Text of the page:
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Chemistry Research

tips on searching databases, finding journals from citations, and using Interlibrary Loan services

Academic Search Complete

Academic Search Complete database logo

Use Academic Search Complete to find articles from the library's largest full-text article database.

Academic Search Complete tips

Academic Search Complete is a good place to start searching for articles on almost any topic. It covers all subject areas and indexes over 12,000 journals—including both popular and technical titles. (Its very size and scope makes it important to choose your search terms with care. Don't use popular names for chemicals, for example, if you want to retrieve only technical articles.)

The graphic below shows part of the main search screen for this database. Type your search terms in the boxes (where I typed polymers). It's useful to also check the box labelled Scholarly (Peer Reviewed) Journals. This limitation will help you retrieve scholarly, technical articles instead of news items, for example, containing your terms. 

screen shot

If you want to search multiple databases at once, click on Choose Databases. (see what pops up when you do this in the graphic below)

These are all the databases that you can search at once, if you want to. For chemistry, the best general addition to make is MEDLINE. If you mouse over the little icon by the database name, a bubble like the one shown here will pop up and tell you about that database.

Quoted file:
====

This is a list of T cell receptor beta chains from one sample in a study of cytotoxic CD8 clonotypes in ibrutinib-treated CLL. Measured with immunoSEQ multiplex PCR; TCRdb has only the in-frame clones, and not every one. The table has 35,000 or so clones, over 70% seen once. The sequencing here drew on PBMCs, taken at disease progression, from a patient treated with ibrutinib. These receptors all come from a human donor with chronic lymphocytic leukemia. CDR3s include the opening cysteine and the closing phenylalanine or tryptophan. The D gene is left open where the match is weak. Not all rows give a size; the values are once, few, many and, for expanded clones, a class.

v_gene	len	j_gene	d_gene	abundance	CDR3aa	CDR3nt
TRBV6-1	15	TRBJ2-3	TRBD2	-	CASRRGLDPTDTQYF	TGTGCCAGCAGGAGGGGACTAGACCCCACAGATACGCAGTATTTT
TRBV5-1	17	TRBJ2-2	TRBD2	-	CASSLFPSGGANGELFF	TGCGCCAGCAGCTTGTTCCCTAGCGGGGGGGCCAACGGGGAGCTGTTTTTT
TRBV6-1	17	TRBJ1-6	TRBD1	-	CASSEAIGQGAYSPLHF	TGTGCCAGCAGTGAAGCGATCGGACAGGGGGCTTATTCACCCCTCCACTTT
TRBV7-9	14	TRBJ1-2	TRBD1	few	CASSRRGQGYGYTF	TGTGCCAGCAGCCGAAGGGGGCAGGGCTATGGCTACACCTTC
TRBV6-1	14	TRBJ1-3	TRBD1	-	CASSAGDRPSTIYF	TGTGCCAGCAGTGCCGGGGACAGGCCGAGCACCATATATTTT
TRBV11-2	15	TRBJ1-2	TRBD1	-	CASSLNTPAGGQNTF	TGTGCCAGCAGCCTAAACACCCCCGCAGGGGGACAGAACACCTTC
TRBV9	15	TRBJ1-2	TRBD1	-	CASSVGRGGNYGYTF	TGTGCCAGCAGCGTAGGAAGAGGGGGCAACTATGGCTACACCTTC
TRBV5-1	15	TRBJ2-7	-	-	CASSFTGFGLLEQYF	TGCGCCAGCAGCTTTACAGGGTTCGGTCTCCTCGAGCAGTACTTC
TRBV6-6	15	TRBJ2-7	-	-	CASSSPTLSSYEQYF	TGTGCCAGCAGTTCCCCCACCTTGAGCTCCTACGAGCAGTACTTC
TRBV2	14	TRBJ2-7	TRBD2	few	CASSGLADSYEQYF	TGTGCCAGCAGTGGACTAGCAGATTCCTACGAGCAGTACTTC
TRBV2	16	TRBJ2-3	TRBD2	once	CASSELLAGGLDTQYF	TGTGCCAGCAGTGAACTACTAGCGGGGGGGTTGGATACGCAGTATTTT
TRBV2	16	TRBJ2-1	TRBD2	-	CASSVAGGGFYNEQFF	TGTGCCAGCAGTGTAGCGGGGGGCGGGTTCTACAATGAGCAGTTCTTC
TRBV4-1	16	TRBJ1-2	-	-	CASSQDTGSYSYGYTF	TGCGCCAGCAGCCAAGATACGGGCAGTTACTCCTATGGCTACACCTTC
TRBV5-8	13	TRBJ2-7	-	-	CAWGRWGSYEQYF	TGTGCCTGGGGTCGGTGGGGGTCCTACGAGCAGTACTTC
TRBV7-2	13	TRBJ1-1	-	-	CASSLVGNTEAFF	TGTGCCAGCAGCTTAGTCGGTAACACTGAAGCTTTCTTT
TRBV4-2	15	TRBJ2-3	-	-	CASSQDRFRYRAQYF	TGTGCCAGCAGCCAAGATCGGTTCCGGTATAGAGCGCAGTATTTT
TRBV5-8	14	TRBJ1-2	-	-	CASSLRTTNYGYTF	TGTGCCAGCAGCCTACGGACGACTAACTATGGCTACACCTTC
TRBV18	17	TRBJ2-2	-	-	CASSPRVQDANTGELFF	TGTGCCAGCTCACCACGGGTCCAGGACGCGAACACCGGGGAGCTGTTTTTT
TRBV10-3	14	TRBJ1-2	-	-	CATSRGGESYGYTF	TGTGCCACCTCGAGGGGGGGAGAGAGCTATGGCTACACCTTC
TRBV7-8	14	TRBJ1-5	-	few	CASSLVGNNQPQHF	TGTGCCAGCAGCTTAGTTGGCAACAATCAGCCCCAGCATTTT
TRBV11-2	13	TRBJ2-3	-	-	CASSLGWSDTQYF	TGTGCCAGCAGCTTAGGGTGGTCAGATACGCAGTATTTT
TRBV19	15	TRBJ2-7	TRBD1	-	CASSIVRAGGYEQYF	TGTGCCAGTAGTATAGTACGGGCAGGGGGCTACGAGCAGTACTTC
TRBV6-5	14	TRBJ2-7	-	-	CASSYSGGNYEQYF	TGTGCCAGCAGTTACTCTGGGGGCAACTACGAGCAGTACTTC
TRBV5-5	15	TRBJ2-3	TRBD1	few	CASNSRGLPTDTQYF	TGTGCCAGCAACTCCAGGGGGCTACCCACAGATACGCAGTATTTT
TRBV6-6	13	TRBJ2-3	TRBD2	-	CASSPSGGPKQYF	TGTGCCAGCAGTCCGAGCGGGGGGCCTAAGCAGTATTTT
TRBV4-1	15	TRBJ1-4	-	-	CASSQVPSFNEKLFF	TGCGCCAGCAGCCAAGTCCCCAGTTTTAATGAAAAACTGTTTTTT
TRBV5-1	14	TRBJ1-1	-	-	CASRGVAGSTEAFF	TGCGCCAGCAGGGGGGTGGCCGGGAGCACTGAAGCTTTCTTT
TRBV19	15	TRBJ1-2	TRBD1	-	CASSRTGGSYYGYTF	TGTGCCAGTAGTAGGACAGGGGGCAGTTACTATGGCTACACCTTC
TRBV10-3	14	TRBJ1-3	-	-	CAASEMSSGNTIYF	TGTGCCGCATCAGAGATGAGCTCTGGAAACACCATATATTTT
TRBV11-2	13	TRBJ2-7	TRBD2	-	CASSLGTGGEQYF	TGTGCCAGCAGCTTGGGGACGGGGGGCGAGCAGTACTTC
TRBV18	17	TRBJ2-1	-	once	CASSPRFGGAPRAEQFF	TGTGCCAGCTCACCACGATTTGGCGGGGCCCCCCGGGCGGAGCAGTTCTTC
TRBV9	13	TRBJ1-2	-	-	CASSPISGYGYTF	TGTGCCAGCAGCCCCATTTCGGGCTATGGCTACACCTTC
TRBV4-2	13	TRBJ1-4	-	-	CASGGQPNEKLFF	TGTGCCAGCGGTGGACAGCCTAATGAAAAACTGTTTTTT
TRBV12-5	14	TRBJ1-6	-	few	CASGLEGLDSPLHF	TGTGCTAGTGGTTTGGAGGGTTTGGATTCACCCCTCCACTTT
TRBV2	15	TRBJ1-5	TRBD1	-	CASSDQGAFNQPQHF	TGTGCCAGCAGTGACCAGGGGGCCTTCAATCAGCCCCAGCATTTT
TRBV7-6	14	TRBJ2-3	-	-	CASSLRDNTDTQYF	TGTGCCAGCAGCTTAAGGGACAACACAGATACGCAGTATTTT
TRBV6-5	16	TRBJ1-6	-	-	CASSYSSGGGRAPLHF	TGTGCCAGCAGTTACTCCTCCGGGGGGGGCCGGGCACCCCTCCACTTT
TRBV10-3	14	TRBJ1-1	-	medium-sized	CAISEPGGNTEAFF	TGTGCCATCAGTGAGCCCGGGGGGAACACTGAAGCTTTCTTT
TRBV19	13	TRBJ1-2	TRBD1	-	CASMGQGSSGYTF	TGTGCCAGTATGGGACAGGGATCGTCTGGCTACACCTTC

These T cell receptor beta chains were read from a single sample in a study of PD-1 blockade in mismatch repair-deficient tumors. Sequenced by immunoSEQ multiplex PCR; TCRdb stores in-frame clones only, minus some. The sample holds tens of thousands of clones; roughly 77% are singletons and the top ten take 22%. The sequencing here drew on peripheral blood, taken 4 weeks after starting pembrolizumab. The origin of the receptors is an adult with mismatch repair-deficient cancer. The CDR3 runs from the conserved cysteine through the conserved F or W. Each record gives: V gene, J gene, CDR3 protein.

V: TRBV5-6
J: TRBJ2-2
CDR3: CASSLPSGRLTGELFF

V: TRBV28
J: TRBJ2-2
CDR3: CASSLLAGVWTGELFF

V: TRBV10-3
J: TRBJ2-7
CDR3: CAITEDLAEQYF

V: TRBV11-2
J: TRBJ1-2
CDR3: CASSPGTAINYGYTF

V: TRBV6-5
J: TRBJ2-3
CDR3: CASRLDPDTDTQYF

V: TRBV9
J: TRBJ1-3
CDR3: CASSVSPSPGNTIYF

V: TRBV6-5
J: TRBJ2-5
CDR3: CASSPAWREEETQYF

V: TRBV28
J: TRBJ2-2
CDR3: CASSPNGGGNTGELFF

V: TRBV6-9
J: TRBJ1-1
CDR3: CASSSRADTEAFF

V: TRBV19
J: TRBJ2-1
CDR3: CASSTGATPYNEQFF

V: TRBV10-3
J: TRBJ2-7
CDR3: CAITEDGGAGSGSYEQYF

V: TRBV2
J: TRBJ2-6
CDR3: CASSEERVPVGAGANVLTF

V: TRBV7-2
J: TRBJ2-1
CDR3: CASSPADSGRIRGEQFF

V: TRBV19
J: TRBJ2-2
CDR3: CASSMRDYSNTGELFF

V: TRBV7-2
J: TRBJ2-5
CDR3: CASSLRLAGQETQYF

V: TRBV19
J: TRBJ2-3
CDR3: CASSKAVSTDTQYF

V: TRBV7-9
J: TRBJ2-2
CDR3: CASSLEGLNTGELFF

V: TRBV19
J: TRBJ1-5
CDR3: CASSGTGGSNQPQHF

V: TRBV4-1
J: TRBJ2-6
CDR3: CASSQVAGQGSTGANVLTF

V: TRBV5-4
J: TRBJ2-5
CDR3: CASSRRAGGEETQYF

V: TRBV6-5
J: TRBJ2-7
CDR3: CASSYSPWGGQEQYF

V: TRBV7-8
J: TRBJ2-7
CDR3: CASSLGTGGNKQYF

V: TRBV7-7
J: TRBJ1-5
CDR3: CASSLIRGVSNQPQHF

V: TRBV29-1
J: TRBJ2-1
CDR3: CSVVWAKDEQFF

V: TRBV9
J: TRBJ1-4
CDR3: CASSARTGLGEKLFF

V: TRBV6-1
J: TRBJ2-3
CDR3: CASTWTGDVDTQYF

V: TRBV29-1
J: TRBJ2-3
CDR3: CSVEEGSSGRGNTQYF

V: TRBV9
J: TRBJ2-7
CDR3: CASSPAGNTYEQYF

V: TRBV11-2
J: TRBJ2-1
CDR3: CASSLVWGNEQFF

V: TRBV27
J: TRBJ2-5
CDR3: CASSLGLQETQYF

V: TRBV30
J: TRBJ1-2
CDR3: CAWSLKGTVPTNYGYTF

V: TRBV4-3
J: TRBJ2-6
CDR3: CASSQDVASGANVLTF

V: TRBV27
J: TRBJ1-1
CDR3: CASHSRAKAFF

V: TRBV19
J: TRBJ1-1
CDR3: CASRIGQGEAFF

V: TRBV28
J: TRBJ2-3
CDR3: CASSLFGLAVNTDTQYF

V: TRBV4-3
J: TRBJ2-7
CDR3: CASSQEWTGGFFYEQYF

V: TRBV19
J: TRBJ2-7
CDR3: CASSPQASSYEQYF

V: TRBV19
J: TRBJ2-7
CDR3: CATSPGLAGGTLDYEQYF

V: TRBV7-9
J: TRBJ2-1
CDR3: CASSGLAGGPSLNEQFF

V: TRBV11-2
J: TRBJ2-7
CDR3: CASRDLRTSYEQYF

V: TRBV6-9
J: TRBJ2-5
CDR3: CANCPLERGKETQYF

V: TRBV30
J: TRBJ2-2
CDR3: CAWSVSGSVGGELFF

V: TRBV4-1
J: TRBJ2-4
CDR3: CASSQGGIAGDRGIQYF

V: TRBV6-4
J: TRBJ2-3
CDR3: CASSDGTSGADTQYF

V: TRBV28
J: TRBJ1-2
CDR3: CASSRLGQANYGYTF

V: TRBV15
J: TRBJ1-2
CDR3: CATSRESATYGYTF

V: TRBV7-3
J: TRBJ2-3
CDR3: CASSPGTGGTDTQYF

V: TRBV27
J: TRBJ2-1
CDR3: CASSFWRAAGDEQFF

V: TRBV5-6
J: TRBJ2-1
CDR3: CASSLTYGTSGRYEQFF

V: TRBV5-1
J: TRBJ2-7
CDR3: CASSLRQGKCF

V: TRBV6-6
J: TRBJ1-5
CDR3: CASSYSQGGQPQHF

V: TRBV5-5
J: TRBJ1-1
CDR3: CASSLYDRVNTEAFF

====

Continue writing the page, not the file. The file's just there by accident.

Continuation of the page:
Below is a portion of the screen that appears when you click on a title from your search results list in Academic Search Complete. Take a particular look at the Tools listed on the right of the screen.

You can Add to folder, which is a way of saving references from one search session to another. (You'll need to create a free account with a password to use this feature.) When you're finished, your folder will contain all the references that you chose. Printing, saving and emailing are other options for you, either one-by-one for each article, or in bulk for the items in your folder.

checkIf you click on the Cite tool, a window pops up with various options for citing the article. Choose the appropriate format to cut and paste into your paper's works cited section. (Be sure to check over the citation, though; it's a great tool, but like any automated service, occasionally it can be a little buggy.)

Full-text formats

The full-text articles in Academic Search Complete can appear in several different formats. Some articles even give you a choice of which format to view.

The most common, and the most useful format is PDF. These full-text articles appear much as they would on the printed journal page, complete with images, charts, diagrams, etc.

You might also see HTML Full Text as an option for some articles. This option provides you with the text as it would look on a web page, but usually without print-journal formatting and images.

Another option is Linked Full Text or Full Text from Science Direct, or a similar link. These articles are available to you full-text, but not directly from the Academic Search Complete database. The links will take you to another publisher's web site. Formatting and navigation on these external websites might look different than what you're used to seeing in Academic Search Complete.

Remember that not all articles indexed in Academic Search Complete are available full-text. If you need an article for which the full-text is not available, request it on Interlibrary Loan (ILL) or consult a librarian for assistance.

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